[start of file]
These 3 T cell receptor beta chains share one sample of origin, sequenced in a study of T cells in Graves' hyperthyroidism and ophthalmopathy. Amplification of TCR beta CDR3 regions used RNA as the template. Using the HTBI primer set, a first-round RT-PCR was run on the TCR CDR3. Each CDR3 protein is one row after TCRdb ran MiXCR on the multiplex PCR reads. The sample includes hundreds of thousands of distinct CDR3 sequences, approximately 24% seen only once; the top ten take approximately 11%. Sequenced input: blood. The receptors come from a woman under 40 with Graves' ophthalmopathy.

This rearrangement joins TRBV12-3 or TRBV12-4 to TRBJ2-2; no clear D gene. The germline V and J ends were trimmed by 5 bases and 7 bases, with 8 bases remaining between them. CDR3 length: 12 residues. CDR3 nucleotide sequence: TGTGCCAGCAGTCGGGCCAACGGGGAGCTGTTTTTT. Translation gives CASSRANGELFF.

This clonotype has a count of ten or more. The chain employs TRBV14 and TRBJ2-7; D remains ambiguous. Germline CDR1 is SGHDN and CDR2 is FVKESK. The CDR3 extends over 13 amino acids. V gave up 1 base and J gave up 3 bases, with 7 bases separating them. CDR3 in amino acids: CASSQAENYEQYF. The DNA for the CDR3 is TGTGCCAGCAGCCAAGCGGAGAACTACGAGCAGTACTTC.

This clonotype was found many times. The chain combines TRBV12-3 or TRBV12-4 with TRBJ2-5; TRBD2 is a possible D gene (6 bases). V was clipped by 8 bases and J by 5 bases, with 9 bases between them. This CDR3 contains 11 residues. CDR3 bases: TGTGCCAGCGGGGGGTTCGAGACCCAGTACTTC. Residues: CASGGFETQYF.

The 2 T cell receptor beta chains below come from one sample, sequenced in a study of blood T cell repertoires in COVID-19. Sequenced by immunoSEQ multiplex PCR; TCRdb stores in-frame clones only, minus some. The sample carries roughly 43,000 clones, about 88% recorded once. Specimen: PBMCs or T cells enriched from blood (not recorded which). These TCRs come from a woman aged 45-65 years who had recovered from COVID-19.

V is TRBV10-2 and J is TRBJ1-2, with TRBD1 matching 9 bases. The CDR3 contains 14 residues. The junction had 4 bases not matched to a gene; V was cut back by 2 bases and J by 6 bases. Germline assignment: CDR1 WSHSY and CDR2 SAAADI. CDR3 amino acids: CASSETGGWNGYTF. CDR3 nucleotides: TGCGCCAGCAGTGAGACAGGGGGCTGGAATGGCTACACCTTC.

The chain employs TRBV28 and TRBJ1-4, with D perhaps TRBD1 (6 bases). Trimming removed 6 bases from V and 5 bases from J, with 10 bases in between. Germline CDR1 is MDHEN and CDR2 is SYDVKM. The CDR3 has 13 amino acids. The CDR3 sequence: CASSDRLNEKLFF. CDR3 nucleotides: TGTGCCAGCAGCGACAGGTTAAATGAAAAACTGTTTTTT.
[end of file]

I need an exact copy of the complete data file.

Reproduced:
These 3 T cell receptor beta chains share one sample of origin, sequenced in a study of T cells in Graves' hyperthyroidism and ophthalmopathy. Amplification of TCR beta CDR3 regions used RNA as the template. Using the HTBI primer set, a first-round RT-PCR was run on the TCR CDR3. Each CDR3 protein is one row after TCRdb ran MiXCR on the multiplex PCR reads. The sample includes hundreds of thousands of distinct CDR3 sequences, approximately 24% seen only once; the top ten take approximately 11%. Sequenced input: blood. The receptors come from a woman under 40 with Graves' ophthalmopathy.

This rearrangement joins TRBV12-3 or TRBV12-4 to TRBJ2-2; no clear D gene. The germline V and J ends were trimmed by 5 bases and 7 bases, with 8 bases remaining between them. CDR3 length: 12 residues. CDR3 nucleotide sequence: TGTGCCAGCAGTCGGGCCAACGGGGAGCTGTTTTTT. Translation gives CASSRANGELFF.

This clonotype has a count of ten or more. The chain employs TRBV14 and TRBJ2-7; D remains ambiguous. Germline CDR1 is SGHDN and CDR2 is FVKESK. The CDR3 extends over 13 amino acids. V gave up 1 base and J gave up 3 bases, with 7 bases separating them. CDR3 in amino acids: CASSQAENYEQYF. The DNA for the CDR3 is TGTGCCAGCAGCCAAGCGGAGAACTACGAGCAGTACTTC.

This clonotype was found many times. The chain combines TRBV12-3 or TRBV12-4 with TRBJ2-5; TRBD2 is a possible D gene (6 bases). V was clipped by 8 bases and J by 5 bases, with 9 bases between them. This CDR3 contains 11 residues. CDR3 bases: TGTGCCAGCGGGGGGTTCGAGACCCAGTACTTC. Residues: CASGGFETQYF.

The 2 T cell receptor beta chains below come from one sample, sequenced in a study of blood T cell repertoires in COVID-19. Sequenced by immunoSEQ multiplex PCR; TCRdb stores in-frame clones only, minus some. The sample carries roughly 43,000 clones, about 88% recorded once. Specimen: PBMCs or T cells enriched from blood (not recorded which). These TCRs come from a woman aged 45-65 years who had recovered from COVID-19.

V is TRBV10-2 and J is TRBJ1-2, with TRBD1 matching 9 bases. The CDR3 contains 14 residues. The junction had 4 bases not matched to a gene; V was cut back by 2 bases and J by 6 bases. Germline assignment: CDR1 WSHSY and CDR2 SAAADI. CDR3 amino acids: CASSETGGWNGYTF. CDR3 nucleotides: TGCGCCAGCAGTGAGACAGGGGGCTGGAATGGCTACACCTTC.

The chain employs TRBV28 and TRBJ1-4, with D perhaps TRBD1 (6 bases). Trimming removed 6 bases from V and 5 bases from J, with 10 bases in between. Germline CDR1 is MDHEN and CDR2 is SYDVKM. The CDR3 has 13 amino acids. The CDR3 sequence: CASSDRLNEKLFF. CDR3 nucleotides: TGTGCCAGCAGCGACAGGTTAAATGAAAAACTGTTTTTT.